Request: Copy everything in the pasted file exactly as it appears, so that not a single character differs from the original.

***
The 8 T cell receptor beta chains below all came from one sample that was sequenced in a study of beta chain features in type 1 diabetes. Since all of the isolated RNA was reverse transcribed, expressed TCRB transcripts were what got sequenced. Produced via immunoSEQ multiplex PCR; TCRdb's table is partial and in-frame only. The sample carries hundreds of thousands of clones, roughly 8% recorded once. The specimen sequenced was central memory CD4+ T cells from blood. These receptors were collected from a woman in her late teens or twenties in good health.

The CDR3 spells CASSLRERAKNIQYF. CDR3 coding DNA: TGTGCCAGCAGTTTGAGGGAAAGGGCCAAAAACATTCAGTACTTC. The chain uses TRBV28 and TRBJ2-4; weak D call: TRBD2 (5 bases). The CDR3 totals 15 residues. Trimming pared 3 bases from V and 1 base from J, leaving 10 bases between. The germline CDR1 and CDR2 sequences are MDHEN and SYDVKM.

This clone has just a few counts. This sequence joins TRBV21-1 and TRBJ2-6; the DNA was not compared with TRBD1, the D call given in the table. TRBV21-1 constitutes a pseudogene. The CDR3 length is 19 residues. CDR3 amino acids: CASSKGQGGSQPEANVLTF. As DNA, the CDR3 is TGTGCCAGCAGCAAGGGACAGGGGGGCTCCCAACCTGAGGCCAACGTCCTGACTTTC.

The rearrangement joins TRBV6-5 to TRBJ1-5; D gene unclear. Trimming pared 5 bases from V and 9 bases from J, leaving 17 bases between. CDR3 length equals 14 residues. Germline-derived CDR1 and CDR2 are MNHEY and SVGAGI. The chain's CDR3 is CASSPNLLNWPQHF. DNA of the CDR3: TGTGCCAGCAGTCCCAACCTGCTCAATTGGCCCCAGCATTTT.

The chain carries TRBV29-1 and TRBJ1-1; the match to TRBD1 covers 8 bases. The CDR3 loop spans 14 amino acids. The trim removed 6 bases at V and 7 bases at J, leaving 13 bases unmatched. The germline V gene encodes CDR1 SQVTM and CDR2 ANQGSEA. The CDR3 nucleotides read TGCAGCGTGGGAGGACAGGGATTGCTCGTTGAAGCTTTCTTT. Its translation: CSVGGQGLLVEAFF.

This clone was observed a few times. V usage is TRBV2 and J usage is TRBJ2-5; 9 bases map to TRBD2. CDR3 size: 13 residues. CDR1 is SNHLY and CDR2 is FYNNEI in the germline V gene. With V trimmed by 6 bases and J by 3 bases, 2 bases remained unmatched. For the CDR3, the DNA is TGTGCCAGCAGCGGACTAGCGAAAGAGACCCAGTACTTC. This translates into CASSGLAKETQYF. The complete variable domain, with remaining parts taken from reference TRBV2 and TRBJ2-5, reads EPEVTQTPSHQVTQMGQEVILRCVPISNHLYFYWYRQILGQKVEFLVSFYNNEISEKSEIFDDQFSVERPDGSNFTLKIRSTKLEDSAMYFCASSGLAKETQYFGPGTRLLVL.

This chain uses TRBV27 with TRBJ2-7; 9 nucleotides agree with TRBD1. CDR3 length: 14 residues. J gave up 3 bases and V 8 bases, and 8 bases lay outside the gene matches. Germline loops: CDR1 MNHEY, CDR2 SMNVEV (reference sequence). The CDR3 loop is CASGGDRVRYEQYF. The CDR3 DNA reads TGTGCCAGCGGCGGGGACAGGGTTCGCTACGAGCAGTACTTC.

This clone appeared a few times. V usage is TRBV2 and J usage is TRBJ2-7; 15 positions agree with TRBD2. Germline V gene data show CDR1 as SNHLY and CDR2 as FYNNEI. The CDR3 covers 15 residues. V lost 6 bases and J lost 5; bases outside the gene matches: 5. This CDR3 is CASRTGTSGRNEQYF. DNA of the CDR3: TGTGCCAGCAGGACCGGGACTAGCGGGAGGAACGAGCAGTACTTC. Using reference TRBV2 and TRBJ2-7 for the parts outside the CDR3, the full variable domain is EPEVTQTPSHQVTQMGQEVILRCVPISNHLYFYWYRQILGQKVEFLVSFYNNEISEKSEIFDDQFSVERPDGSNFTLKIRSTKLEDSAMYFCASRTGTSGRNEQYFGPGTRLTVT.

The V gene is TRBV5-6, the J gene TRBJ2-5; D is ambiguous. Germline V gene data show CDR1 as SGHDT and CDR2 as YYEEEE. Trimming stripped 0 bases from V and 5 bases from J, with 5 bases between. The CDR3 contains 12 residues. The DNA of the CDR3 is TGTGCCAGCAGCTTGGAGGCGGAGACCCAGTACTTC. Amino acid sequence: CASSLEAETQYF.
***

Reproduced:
The 8 T cell receptor beta chains below all came from one sample that was sequenced in a study of beta chain features in type 1 diabetes. Since all of the isolated RNA was reverse transcribed, expressed TCRB transcripts were what got sequenced. Produced via immunoSEQ multiplex PCR; TCRdb's table is partial and in-frame only. The sample carries hundreds of thousands of clones, roughly 8% recorded once. The specimen sequenced was central memory CD4+ T cells from blood. These receptors were collected from a woman in her late teens or twenties in good health.

The CDR3 spells CASSLRERAKNIQYF. CDR3 coding DNA: TGTGCCAGCAGTTTGAGGGAAAGGGCCAAAAACATTCAGTACTTC. The chain uses TRBV28 and TRBJ2-4; weak D call: TRBD2 (5 bases). The CDR3 totals 15 residues. Trimming pared 3 bases from V and 1 base from J, leaving 10 bases between. The germline CDR1 and CDR2 sequences are MDHEN and SYDVKM.

This clone has just a few counts. This sequence joins TRBV21-1 and TRBJ2-6; the DNA was not compared with TRBD1, the D call given in the table. TRBV21-1 constitutes a pseudogene. The CDR3 length is 19 residues. CDR3 amino acids: CASSKGQGGSQPEANVLTF. As DNA, the CDR3 is TGTGCCAGCAGCAAGGGACAGGGGGGCTCCCAACCTGAGGCCAACGTCCTGACTTTC.

The rearrangement joins TRBV6-5 to TRBJ1-5; D gene unclear. Trimming pared 5 bases from V and 9 bases from J, leaving 17 bases between. CDR3 length equals 14 residues. Germline-derived CDR1 and CDR2 are MNHEY and SVGAGI. The chain's CDR3 is CASSPNLLNWPQHF. DNA of the CDR3: TGTGCCAGCAGTCCCAACCTGCTCAATTGGCCCCAGCATTTT.

The chain carries TRBV29-1 and TRBJ1-1; the match to TRBD1 covers 8 bases. The CDR3 loop spans 14 amino acids. The trim removed 6 bases at V and 7 bases at J, leaving 13 bases unmatched. The germline V gene encodes CDR1 SQVTM and CDR2 ANQGSEA. The CDR3 nucleotides read TGCAGCGTGGGAGGACAGGGATTGCTCGTTGAAGCTTTCTTT. Its translation: CSVGGQGLLVEAFF.

This clone was observed a few times. V usage is TRBV2 and J usage is TRBJ2-5; 9 bases map to TRBD2. CDR3 size: 13 residues. CDR1 is SNHLY and CDR2 is FYNNEI in the germline V gene. With V trimmed by 6 bases and J by 3 bases, 2 bases remained unmatched. For the CDR3, the DNA is TGTGCCAGCAGCGGACTAGCGAAAGAGACCCAGTACTTC. This translates into CASSGLAKETQYF. The complete variable domain, with remaining parts taken from reference TRBV2 and TRBJ2-5, reads EPEVTQTPSHQVTQMGQEVILRCVPISNHLYFYWYRQILGQKVEFLVSFYNNEISEKSEIFDDQFSVERPDGSNFTLKIRSTKLEDSAMYFCASSGLAKETQYFGPGTRLLVL.

This chain uses TRBV27 with TRBJ2-7; 9 nucleotides agree with TRBD1. CDR3 length: 14 residues. J gave up 3 bases and V 8 bases, and 8 bases lay outside the gene matches. Germline loops: CDR1 MNHEY, CDR2 SMNVEV (reference sequence). The CDR3 loop is CASGGDRVRYEQYF. The CDR3 DNA reads TGTGCCAGCGGCGGGGACAGGGTTCGCTACGAGCAGTACTTC.

This clone appeared a few times. V usage is TRBV2 and J usage is TRBJ2-7; 15 positions agree with TRBD2. Germline V gene data show CDR1 as SNHLY and CDR2 as FYNNEI. The CDR3 covers 15 residues. V lost 6 bases and J lost 5; bases outside the gene matches: 5. This CDR3 is CASRTGTSGRNEQYF. DNA of the CDR3: TGTGCCAGCAGGACCGGGACTAGCGGGAGGAACGAGCAGTACTTC. Using reference TRBV2 and TRBJ2-7 for the parts outside the CDR3, the full variable domain is EPEVTQTPSHQVTQMGQEVILRCVPISNHLYFYWYRQILGQKVEFLVSFYNNEISEKSEIFDDQFSVERPDGSNFTLKIRSTKLEDSAMYFCASRTGTSGRNEQYFGPGTRLTVT.

The V gene is TRBV5-6, the J gene TRBJ2-5; D is ambiguous. Germline V gene data show CDR1 as SGHDT and CDR2 as YYEEEE. Trimming stripped 0 bases from V and 5 bases from J, with 5 bases between. The CDR3 contains 12 residues. The DNA of the CDR3 is TGTGCCAGCAGCTTGGAGGCGGAGACCCAGTACTTC. Amino acid sequence: CASSLEAETQYF.